In addition, you need to see if they can provide ticket details, and ensure the face value of the tickets and location/area are clearly listed and consistent with the information detailed on the official website. Finally, it is worth finding out whether they provide refunds and what terms and conditions apply.
For most people, the annual holiday is the one time in the year they can relax, so make sure you book via a legitimate website, warns Darren Cronian, the founder of the Travel Rants site (www.travel-rants.com)
“Anyone can create a fake website, sell hotel rooms and then purchase sponsored ads on Google and con consumers, so be cautious when booking hotels with unknown brands,” he says. “Do your research before paying out any money.”
Anyone from any country can purchase a .co.uk domain name, so it is worth checking out the web address on the DNS Stuff website (www.dnsstuff.com) as part of your research, he suggests. “It will also tell you when the domain name was registered, so if it was purchased within the past few months then be cautious.”
Separately, always make sure the company you book through is a member of a national scheme such as the Air Travel Organisers' Licensing (Atol) or the Association of British Travel Agents (Abta).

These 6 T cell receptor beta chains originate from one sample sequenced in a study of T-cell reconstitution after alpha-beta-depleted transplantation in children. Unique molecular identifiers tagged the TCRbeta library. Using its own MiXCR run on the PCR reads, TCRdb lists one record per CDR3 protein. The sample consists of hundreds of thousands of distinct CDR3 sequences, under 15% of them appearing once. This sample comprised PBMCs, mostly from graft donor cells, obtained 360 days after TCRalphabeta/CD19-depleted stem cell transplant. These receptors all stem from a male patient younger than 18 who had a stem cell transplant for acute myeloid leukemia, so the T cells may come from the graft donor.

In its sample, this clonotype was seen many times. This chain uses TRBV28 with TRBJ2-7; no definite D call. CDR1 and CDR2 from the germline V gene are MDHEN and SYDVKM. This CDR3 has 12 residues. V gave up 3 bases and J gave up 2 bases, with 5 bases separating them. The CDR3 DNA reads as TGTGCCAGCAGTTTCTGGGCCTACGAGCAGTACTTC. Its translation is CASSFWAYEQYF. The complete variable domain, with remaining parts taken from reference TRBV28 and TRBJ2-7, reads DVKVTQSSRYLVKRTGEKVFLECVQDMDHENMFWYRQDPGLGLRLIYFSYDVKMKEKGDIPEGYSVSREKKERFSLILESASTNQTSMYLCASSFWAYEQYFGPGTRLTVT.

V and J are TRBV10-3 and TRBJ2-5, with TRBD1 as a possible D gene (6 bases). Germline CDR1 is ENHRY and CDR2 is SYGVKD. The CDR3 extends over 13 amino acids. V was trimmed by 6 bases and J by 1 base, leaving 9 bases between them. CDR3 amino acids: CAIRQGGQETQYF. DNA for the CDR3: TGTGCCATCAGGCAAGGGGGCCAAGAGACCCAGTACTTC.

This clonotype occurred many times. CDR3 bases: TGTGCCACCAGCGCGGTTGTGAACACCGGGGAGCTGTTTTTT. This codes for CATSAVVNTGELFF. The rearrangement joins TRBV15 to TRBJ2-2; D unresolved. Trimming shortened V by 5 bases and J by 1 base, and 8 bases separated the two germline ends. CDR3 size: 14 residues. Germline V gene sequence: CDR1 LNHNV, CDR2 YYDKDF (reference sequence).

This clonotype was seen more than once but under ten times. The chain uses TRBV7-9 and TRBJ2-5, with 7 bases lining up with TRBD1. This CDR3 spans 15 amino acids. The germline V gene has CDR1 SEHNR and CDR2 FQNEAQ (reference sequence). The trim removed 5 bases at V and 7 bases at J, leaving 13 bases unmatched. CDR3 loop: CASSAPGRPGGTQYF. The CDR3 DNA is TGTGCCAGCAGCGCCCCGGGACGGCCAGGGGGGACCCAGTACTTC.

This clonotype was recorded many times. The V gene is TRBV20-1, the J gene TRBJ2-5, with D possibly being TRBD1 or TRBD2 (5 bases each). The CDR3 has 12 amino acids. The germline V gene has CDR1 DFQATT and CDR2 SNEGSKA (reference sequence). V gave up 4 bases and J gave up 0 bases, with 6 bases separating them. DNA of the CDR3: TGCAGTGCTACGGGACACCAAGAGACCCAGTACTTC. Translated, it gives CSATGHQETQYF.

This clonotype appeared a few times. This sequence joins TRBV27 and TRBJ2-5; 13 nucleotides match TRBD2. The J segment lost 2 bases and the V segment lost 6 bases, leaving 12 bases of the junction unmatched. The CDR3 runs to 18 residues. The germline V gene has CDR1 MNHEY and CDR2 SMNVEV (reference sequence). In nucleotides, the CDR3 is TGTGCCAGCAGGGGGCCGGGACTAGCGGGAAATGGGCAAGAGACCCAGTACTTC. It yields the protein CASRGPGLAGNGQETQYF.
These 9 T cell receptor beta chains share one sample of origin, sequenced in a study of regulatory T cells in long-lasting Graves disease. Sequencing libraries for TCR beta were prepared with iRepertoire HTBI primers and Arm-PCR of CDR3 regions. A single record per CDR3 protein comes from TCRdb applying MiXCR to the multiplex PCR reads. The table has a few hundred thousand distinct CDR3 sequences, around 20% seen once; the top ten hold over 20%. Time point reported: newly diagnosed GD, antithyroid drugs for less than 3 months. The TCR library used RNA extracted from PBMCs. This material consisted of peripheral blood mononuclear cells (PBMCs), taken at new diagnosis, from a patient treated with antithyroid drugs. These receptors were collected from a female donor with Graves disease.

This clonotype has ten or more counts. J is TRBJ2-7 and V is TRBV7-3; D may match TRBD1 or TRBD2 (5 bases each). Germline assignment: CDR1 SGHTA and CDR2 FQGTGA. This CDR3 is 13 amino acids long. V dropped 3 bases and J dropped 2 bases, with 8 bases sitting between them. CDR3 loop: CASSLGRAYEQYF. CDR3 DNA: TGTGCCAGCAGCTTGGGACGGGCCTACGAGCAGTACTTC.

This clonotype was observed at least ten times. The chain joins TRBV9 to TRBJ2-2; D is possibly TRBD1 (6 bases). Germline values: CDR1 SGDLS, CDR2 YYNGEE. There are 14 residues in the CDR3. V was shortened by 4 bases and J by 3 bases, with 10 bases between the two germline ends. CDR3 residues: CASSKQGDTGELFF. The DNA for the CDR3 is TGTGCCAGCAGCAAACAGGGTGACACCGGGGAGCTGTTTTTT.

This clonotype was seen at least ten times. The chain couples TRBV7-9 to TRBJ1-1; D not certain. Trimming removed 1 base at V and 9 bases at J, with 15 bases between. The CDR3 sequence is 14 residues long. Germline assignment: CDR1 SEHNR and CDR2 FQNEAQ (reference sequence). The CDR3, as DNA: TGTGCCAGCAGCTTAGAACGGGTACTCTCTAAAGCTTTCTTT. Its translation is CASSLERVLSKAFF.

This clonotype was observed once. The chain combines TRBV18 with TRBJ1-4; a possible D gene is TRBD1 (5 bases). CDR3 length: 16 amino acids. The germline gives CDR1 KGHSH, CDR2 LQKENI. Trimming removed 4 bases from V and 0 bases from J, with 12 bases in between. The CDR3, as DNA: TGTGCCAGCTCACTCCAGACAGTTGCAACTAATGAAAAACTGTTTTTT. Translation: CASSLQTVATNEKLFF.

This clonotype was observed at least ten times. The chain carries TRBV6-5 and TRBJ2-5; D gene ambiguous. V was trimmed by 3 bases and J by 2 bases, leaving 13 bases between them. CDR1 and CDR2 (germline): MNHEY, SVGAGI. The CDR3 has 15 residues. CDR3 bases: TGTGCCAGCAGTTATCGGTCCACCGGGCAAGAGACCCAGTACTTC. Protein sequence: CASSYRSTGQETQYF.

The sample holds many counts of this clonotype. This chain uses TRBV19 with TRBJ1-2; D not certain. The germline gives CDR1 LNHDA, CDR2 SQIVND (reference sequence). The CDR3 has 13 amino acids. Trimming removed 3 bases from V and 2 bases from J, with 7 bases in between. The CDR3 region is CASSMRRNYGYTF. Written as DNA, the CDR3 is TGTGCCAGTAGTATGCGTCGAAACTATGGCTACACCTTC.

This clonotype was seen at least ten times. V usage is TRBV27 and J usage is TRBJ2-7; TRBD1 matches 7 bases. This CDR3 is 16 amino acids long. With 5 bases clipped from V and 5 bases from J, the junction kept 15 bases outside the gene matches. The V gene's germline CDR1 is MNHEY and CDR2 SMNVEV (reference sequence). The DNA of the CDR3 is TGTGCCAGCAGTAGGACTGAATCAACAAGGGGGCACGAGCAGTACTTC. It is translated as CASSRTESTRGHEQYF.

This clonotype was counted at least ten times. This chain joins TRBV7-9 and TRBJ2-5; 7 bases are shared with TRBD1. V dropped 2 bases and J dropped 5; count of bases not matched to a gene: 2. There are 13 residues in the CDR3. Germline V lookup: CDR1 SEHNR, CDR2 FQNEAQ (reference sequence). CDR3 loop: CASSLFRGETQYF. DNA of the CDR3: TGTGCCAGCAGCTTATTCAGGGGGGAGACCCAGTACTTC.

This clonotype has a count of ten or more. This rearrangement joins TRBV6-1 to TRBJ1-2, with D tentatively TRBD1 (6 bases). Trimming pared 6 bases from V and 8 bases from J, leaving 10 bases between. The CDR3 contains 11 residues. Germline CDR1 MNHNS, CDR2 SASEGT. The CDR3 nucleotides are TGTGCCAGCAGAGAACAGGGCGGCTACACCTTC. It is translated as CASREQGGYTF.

Not only do the same rights apply to buying from online retailers (namely that they must be as described and fit for the purpose intended), there is also an extra layer of protection in place because you will not have seen the item prior to purchase. In most cases, you have seven working days from the receipt of the goods in which to change your mind and get a full refund. Although you may be asked to cover reasonable costs of return carriage, these should have been made clear in the terms and conditions. To cancel your order, you must tell the seller in writing. If sending a letter, make sure it is by registered post.
Regardless of your general consumer rights, there are guidelines you should follow to help ensure your safety online – whether you are